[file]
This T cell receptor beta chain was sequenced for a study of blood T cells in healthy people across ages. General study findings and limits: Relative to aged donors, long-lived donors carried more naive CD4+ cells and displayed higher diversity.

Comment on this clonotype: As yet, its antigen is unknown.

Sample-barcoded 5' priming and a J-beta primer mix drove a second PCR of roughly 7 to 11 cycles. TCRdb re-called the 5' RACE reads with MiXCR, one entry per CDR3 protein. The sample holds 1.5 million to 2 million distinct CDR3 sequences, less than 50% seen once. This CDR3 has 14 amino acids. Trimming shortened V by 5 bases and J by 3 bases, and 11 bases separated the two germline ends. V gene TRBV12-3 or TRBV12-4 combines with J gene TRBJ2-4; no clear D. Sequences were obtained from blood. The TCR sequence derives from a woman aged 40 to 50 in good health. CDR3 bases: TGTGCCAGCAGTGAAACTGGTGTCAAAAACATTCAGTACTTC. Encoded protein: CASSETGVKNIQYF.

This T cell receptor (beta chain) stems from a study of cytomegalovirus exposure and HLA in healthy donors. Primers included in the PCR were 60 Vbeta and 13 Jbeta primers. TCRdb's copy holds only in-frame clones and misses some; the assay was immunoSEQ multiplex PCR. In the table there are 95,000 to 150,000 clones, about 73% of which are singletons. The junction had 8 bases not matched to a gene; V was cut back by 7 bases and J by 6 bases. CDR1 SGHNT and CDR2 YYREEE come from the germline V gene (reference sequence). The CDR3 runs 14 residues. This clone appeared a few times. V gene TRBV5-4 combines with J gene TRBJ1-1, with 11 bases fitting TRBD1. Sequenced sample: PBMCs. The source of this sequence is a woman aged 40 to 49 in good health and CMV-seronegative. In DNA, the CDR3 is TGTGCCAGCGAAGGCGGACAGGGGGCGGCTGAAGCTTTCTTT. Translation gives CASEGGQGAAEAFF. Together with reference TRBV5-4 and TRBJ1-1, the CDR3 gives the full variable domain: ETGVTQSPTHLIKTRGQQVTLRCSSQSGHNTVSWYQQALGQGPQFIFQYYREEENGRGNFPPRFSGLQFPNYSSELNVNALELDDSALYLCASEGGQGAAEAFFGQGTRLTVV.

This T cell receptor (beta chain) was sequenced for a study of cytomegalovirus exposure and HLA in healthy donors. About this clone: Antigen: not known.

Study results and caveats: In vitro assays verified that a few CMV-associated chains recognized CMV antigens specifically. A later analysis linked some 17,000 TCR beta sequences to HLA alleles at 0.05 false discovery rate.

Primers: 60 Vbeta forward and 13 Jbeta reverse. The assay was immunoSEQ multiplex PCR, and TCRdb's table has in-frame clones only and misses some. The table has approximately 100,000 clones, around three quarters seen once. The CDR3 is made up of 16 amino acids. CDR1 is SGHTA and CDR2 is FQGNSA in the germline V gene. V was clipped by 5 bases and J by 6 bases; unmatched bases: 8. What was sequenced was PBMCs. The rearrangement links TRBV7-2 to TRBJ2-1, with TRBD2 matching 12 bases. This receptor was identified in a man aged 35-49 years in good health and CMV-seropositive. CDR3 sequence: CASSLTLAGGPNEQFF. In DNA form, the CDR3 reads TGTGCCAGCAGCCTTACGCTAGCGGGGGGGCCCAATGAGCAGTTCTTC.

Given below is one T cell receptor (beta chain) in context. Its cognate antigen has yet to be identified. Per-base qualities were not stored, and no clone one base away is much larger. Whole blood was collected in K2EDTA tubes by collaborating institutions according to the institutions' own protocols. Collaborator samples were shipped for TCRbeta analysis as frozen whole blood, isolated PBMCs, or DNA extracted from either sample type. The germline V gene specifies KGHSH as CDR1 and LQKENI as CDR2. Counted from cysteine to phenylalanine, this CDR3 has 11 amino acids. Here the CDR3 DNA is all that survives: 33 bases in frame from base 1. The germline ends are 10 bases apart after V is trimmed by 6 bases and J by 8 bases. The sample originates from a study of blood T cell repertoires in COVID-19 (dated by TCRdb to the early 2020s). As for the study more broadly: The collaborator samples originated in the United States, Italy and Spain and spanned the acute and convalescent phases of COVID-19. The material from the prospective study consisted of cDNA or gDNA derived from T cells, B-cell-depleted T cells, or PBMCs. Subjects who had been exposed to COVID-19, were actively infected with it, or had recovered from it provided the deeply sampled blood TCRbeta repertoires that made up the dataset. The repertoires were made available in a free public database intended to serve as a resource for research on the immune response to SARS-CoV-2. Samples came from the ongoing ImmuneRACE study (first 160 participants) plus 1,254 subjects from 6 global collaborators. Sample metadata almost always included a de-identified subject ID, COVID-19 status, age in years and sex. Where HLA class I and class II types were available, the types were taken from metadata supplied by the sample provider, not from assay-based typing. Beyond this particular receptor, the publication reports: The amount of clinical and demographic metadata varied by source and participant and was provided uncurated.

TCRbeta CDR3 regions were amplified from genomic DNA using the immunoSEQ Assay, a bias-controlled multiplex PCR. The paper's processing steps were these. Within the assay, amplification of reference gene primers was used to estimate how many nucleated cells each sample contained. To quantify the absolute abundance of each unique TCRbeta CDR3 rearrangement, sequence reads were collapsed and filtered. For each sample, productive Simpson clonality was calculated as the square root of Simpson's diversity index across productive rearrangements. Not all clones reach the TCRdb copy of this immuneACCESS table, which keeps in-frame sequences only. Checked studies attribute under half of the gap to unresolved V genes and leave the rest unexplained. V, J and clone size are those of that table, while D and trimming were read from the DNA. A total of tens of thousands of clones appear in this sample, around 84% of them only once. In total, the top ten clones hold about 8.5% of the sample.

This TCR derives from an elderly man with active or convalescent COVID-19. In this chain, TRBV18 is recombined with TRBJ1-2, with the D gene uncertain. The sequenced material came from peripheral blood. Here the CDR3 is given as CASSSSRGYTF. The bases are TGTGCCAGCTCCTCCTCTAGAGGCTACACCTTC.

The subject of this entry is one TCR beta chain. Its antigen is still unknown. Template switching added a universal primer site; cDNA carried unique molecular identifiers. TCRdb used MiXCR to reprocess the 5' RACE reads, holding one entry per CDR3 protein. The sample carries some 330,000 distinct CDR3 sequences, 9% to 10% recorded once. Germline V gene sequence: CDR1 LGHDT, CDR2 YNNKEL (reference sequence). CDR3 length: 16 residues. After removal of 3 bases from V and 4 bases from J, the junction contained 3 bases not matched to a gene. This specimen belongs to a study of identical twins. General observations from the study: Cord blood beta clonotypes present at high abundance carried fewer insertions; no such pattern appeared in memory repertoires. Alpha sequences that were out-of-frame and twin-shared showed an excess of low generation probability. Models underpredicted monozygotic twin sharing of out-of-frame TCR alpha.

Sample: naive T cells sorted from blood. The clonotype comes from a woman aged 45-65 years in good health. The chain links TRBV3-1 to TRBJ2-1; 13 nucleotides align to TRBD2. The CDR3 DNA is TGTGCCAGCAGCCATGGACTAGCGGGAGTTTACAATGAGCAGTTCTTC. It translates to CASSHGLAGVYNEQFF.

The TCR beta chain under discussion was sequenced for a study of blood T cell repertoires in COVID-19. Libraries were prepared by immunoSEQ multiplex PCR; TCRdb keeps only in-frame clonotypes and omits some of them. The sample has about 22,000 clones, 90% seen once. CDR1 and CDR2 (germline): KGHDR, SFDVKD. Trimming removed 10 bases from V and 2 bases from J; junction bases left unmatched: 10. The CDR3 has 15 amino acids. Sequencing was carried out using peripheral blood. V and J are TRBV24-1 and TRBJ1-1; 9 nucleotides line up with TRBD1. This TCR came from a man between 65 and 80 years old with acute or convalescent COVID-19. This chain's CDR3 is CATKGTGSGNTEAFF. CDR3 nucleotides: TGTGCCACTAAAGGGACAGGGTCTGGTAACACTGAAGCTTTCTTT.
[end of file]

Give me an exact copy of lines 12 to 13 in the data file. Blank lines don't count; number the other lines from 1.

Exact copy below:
Sample: naive T cells sorted from blood. The clonotype comes from a woman aged 45-65 years in good health. The chain links TRBV3-1 to TRBJ2-1; 13 nucleotides align to TRBD2. The CDR3 DNA is TGTGCCAGCAGCCATGGACTAGCGGGAGTTTACAATGAGCAGTTCTTC. It translates to CASSHGLAGVYNEQFF.

The TCR beta chain under discussion was sequenced for a study of blood T cell repertoires in COVID-19. Libraries were prepared by immunoSEQ multiplex PCR; TCRdb keeps only in-frame clonotypes and omits some of them. The sample has about 22,000 clones, 90% seen once. CDR1 and CDR2 (germline): KGHDR, SFDVKD. Trimming removed 10 bases from V and 2 bases from J; junction bases left unmatched: 10. The CDR3 has 15 amino acids. Sequencing was carried out using peripheral blood. V and J are TRBV24-1 and TRBJ1-1; 9 nucleotides line up with TRBD1. This TCR came from a man between 65 and 80 years old with acute or convalescent COVID-19. This chain's CDR3 is CATKGTGSGNTEAFF. CDR3 nucleotides: TGTGCCACTAAAGGGACAGGGTCTGGTAACACTGAAGCTTTCTTT.